Now her smile seemed less sad. "Promise." She stood up, gathering her purse and square gray slips of paper, and offered her hand. "Show me which doctor's office you came from, okay? Let's get you back so your mom doesn't worry."
"'Kay," said Ronnie, and then noticed how her belly bulged, like she wasn't fat at all. "Hey-you gonna have a baby?"
She looked shocked for a moment, but then the smile came back. "Yes, yes, I am."
"Can I ... can I touch it?" asked Ronnie. He'd seen a lot of people do this before, that is, ask if they could touch the woman's belly to feel the baby before it came out.
"Why ... oh, what the heck? Of course you can, hon. Go right ahead."
Ronnie wiped his hands on his jacket to make sure they were clean, and then placed both of them on the woman's protruding belly.
And he knew. And it scared him. And it hurt him. And it made him sad. And sick. And he made a wish. He wished away the hurt of her unborn baby and, he hoped, the nice lady herself.
He looked up at her, nearly in tears, and said: "Mirror, mirror, tell me true / Am I pretty or am I plain?"
She stared at him for a moment, looking as if she hadn't understood what he'd said, and then asked: "What did you s-say, hon?"
Ronnie could tell that he'd scared her, maybe even made her think he was weird, a ree-tard, a sped, and he didn't want that, she seemed so nice, so he just shrugged and said, "Nothing."
She took him back to the doctor's office, and met his mother, and they were nice to one another, and before she left, the woman knelt down and gave Ronnie a hug and said, "My name's Lucy, hon, and I hope my baby grows up to be just as sweet and considerate as you." She rose to her feet, wished Ronnie's mom a nice day, and walked outside.
Ronnie was too confused to speak for several minutes after this encounter, because the ability, the facility, the power had just revealed a new and frightening facet to him.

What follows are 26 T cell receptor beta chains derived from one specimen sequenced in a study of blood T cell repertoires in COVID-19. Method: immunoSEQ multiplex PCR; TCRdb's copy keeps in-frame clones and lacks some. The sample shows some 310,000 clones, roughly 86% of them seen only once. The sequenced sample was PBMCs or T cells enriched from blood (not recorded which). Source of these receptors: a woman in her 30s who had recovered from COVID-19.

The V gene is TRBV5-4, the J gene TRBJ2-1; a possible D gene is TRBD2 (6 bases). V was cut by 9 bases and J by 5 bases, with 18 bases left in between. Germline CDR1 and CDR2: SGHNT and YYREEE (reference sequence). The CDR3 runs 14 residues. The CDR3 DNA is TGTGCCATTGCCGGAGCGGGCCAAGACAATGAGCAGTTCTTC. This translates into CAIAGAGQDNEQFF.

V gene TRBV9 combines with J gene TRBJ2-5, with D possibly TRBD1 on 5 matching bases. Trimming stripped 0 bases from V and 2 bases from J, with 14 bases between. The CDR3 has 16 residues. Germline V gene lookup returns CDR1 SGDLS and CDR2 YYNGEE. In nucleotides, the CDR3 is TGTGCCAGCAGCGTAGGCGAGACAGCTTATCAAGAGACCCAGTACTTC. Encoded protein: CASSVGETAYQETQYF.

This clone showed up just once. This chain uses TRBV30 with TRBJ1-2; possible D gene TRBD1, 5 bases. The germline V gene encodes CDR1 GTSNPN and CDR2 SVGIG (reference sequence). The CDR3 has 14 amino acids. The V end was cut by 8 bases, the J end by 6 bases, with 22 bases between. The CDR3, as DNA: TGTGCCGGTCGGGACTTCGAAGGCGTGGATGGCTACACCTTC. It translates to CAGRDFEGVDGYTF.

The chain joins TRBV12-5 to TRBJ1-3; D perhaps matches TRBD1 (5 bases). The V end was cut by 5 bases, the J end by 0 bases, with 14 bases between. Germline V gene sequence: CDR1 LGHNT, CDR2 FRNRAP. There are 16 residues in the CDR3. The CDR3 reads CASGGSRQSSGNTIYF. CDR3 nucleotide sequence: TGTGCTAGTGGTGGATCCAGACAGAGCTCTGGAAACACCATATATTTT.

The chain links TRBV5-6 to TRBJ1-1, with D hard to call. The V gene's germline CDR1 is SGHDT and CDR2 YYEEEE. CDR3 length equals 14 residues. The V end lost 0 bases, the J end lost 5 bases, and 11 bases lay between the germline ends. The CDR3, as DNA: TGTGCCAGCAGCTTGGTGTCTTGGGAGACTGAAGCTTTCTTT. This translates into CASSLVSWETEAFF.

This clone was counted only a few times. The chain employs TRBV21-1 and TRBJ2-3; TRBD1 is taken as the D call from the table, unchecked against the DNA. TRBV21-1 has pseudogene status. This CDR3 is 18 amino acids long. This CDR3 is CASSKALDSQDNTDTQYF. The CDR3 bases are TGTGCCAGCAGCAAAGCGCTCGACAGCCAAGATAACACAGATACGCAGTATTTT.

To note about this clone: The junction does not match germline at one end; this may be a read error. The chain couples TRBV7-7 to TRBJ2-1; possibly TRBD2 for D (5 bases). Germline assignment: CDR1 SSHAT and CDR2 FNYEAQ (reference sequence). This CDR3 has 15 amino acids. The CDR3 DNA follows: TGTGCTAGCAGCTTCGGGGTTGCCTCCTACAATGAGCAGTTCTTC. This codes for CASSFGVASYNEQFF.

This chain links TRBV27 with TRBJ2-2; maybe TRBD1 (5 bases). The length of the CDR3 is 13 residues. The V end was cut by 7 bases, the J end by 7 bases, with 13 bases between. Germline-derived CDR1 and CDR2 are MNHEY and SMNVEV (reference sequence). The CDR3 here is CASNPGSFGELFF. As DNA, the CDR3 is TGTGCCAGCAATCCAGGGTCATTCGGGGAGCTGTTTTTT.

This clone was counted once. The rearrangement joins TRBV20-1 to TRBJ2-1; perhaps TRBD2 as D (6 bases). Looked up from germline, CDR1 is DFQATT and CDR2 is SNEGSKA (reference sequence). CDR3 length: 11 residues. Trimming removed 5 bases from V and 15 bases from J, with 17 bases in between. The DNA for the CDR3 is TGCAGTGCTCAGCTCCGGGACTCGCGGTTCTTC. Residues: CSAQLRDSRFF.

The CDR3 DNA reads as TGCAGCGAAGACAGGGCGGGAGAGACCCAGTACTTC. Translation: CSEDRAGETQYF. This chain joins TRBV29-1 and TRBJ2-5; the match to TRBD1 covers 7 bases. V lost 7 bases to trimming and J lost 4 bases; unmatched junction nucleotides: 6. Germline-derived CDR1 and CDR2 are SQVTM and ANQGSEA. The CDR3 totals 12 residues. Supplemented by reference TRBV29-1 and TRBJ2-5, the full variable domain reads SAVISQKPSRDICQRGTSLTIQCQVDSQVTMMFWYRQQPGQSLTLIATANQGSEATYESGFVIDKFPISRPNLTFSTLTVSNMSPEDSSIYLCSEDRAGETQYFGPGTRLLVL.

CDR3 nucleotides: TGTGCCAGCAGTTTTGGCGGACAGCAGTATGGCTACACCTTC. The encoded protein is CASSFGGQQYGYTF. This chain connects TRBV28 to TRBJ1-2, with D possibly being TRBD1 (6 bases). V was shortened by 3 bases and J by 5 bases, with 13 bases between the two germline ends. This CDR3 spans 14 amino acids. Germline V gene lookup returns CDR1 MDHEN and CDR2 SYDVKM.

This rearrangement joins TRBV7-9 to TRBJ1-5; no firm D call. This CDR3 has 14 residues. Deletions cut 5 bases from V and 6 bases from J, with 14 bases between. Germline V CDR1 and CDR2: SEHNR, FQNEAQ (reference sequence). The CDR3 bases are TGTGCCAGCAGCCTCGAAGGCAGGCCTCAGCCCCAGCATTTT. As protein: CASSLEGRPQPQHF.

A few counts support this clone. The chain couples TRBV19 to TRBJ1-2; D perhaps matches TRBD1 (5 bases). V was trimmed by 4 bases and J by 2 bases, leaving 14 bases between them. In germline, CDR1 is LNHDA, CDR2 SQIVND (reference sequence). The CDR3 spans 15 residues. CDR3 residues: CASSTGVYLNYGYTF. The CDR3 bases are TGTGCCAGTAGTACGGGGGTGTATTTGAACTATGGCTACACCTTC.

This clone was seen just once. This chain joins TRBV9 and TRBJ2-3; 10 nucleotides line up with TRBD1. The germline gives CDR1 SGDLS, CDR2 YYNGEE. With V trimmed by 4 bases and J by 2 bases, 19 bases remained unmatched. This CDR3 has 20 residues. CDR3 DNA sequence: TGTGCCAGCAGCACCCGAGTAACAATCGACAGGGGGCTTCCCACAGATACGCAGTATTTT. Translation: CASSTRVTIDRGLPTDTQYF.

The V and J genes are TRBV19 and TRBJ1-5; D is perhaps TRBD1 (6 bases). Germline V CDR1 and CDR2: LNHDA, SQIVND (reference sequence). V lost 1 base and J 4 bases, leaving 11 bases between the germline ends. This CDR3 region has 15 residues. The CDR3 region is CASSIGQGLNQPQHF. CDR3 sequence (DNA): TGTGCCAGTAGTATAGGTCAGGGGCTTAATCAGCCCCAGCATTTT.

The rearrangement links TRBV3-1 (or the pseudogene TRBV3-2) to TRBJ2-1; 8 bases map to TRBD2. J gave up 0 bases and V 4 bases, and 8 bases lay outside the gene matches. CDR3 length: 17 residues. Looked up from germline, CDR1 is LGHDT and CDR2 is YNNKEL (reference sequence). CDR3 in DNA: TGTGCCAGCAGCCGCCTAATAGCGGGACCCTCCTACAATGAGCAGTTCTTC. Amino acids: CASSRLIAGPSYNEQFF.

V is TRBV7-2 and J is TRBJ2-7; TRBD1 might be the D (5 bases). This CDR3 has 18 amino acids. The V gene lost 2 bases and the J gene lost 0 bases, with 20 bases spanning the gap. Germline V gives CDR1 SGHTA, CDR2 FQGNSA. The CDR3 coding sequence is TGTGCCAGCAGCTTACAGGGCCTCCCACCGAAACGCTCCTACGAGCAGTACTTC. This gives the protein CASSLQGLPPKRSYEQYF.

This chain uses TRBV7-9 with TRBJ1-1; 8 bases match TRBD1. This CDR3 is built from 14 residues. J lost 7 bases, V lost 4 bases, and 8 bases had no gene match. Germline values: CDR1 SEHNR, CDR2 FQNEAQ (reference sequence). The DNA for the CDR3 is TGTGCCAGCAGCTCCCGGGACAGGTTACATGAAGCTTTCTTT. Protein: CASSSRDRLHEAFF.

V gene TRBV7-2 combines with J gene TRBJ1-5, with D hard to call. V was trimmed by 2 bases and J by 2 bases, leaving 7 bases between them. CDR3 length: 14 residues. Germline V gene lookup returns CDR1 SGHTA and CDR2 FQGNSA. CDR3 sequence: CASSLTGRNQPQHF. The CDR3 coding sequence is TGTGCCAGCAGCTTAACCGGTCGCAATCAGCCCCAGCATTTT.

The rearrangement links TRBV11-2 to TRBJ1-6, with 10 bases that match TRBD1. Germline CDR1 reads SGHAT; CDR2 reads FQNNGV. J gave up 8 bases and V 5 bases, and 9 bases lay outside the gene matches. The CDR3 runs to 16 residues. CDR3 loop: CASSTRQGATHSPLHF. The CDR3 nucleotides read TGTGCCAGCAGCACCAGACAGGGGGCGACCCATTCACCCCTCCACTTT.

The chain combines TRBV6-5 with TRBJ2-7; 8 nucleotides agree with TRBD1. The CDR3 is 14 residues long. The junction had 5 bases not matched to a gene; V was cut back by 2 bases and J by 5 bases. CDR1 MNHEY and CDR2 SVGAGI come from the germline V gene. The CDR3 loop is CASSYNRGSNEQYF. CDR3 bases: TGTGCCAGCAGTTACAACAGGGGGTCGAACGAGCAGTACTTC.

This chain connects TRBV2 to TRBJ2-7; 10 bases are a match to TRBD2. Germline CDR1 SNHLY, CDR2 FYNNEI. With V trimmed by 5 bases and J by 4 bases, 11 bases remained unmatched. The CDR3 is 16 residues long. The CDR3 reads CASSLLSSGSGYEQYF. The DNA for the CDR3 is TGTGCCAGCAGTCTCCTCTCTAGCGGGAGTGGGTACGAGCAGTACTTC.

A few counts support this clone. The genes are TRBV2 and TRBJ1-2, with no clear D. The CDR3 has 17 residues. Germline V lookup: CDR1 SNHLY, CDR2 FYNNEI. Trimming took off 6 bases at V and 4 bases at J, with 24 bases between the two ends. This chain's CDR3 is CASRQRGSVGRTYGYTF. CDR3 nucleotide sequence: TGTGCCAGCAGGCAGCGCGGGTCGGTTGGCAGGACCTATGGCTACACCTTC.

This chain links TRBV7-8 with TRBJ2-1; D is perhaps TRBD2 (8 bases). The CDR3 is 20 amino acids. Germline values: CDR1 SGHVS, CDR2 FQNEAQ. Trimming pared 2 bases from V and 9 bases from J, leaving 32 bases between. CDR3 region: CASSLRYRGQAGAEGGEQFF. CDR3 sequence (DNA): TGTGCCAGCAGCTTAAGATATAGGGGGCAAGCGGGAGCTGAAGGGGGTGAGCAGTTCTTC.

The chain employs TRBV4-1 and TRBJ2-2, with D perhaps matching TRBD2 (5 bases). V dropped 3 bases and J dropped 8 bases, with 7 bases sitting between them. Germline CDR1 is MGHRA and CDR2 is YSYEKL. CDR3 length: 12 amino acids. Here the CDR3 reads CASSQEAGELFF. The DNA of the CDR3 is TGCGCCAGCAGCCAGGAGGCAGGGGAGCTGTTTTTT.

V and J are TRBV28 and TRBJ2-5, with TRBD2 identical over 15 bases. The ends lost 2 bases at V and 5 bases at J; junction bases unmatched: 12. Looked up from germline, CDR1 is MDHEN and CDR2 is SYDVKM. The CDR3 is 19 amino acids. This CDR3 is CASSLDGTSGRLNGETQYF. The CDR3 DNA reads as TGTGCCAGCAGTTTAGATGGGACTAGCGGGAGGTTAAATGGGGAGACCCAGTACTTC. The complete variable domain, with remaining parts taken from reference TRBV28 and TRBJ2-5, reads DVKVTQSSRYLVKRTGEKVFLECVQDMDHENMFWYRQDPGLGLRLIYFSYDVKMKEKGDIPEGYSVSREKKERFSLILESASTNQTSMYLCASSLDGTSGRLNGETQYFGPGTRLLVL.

We need to leave him right here for the moment; a confused, lonely, damaged little boy watching a young woman named Lucy walk away from him. Oh, they'll meet again-in fact, they'll meet two times more before our story is done, though only one of them will remember the other.
But for the moment, we need to leave Ronald James Williamson standing here, in the waiting room of his doctor's office, clutching his mommy's hand, watching a pregnant woman named Lucy walk away.
The thing to remember, though, is this: at this precise moment, both of them are feeling confused and helpless. It unites them, binds them together; a nearly invisible silver thread running through time and space, alive and vibrating, feeling their every breath, their every heartbeat, their every thought and want and pain and need. It knows them as well as they know themselves, perhaps even better than they know themselves, and it will never allow them to separate.
Never, ever; now and forever.
Excerpted from Mr. Hands by Gary A. Braunbeck Copyright © 2007 by Gary A. Braunbeck. Excerpted by permission.
All rights reserved. No part of this excerpt may be reproduced or reprinted without permission in writing from the publisher.
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Posted July 28, 2012
This is an overall scary quick read - I mean the storyline is easy to figure out, thr characters are a bit shallow BUT it is agreat little scary book to read late, late one one night when the bumps & thumps in the walls are keeping you awake! I gave it 4 stars because it did hold my attention all the way through!Was this review helpful? Yes NoThank you for your feedback. Report this reviewThank you, this review has been flagged.
Posted August 17, 2007
I'm sure it may be thrilling, but honestly, what is with that cover? I give this book four stars just for having the least frightening cover art ever.
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Posted August 26, 2009
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Posted July 15, 2009